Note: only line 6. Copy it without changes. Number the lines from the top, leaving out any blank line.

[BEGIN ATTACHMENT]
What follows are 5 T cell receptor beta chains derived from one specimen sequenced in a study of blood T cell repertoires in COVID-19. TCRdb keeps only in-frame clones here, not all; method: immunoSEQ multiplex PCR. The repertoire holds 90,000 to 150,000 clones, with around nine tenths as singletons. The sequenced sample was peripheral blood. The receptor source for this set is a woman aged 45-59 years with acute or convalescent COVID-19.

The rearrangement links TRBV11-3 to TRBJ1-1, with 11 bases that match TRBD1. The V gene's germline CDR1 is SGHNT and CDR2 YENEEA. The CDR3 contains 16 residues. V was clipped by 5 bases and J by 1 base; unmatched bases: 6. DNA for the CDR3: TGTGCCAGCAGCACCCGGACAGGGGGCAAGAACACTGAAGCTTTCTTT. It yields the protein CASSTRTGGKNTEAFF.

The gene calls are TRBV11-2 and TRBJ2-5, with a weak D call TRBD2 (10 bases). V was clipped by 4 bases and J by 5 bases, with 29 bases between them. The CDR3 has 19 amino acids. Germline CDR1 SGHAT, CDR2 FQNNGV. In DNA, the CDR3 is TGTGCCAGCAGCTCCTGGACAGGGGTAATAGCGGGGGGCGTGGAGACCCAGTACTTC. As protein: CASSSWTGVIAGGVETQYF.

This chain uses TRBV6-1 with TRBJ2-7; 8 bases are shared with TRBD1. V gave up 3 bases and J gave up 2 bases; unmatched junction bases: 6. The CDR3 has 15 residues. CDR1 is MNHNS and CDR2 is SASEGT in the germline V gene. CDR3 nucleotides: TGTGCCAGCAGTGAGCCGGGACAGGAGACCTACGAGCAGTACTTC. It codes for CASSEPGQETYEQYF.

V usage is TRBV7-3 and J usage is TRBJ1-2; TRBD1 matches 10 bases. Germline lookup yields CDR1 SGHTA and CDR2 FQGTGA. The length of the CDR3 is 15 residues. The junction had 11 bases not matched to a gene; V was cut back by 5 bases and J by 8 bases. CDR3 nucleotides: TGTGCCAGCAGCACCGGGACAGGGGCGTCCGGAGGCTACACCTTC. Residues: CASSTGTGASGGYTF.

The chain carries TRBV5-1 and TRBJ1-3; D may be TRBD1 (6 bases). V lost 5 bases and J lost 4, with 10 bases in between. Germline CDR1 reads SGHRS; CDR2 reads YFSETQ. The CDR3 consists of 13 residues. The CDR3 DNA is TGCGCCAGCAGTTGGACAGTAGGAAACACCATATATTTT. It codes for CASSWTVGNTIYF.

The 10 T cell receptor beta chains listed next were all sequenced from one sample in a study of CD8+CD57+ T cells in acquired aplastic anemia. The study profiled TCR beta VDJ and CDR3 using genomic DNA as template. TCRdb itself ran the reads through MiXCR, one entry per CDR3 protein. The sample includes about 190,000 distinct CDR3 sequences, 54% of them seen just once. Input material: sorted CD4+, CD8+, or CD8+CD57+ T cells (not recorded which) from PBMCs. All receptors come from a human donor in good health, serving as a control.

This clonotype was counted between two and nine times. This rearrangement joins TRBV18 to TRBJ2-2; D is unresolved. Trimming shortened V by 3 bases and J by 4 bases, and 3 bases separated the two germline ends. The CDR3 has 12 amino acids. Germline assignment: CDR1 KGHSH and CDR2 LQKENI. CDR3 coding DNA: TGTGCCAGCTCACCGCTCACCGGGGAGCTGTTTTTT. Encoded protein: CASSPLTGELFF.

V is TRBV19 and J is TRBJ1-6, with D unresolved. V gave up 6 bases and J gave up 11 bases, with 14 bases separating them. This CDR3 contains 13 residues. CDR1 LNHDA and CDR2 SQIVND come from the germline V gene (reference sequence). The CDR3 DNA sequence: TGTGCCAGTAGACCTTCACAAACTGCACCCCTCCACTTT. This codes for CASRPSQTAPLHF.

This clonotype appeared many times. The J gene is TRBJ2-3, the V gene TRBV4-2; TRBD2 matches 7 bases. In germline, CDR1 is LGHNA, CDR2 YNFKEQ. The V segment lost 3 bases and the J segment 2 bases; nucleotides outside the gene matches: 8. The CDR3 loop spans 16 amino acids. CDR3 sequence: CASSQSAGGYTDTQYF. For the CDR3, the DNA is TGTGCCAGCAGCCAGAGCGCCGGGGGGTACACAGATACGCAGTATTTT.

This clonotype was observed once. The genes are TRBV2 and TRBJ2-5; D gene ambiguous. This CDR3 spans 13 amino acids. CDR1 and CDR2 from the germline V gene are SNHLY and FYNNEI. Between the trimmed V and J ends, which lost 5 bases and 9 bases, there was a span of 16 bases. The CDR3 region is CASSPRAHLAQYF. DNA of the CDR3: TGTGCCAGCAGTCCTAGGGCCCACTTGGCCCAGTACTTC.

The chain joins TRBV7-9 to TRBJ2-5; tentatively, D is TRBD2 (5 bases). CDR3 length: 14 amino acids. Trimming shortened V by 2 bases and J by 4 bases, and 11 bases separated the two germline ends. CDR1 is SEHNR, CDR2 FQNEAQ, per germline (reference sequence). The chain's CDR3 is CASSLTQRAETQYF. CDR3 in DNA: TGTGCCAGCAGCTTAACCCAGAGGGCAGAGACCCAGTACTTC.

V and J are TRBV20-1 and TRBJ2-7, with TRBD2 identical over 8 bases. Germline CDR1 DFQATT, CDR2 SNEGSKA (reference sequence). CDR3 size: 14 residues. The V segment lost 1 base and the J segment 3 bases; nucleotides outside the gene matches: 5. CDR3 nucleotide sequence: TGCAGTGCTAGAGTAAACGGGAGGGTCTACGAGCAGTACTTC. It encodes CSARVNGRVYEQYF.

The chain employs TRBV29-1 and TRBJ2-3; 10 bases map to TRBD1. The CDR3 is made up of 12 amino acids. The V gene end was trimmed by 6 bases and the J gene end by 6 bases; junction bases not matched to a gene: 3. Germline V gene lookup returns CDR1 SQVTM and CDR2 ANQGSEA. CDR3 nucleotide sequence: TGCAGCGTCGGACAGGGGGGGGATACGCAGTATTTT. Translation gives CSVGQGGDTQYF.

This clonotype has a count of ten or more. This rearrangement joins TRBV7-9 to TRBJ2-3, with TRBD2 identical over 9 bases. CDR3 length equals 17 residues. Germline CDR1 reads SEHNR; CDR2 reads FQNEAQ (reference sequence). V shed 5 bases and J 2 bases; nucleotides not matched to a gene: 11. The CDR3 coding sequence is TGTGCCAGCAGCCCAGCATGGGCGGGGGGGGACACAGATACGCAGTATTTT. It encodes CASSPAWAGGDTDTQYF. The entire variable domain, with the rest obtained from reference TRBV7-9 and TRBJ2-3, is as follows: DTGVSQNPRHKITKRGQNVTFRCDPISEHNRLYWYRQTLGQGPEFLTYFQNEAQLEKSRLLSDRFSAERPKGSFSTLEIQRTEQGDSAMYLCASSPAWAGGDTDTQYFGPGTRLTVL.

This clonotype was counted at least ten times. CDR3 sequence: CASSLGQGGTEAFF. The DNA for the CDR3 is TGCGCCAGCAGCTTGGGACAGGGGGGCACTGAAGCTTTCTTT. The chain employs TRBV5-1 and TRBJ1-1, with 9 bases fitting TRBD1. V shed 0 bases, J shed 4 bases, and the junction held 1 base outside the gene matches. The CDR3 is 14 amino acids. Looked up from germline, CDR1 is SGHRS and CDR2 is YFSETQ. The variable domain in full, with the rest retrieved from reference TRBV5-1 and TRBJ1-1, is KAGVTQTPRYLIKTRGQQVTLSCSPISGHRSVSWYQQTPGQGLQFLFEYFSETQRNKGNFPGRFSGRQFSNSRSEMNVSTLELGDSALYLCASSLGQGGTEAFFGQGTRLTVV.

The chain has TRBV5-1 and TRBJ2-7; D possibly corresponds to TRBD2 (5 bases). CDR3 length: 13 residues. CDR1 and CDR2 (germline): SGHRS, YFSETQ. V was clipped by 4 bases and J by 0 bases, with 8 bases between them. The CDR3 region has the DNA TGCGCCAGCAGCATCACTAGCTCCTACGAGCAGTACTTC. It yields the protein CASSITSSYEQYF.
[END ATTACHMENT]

The chain carries TRBV5-1 and TRBJ1-3; D may be TRBD1 (6 bases). V lost 5 bases and J lost 4, with 10 bases in between. Germline CDR1 reads SGHRS; CDR2 reads YFSETQ. The CDR3 consists of 13 residues. The CDR3 DNA is TGCGCCAGCAGTTGGACAGTAGGAAACACCATATATTTT. It codes for CASSWTVGNTIYF.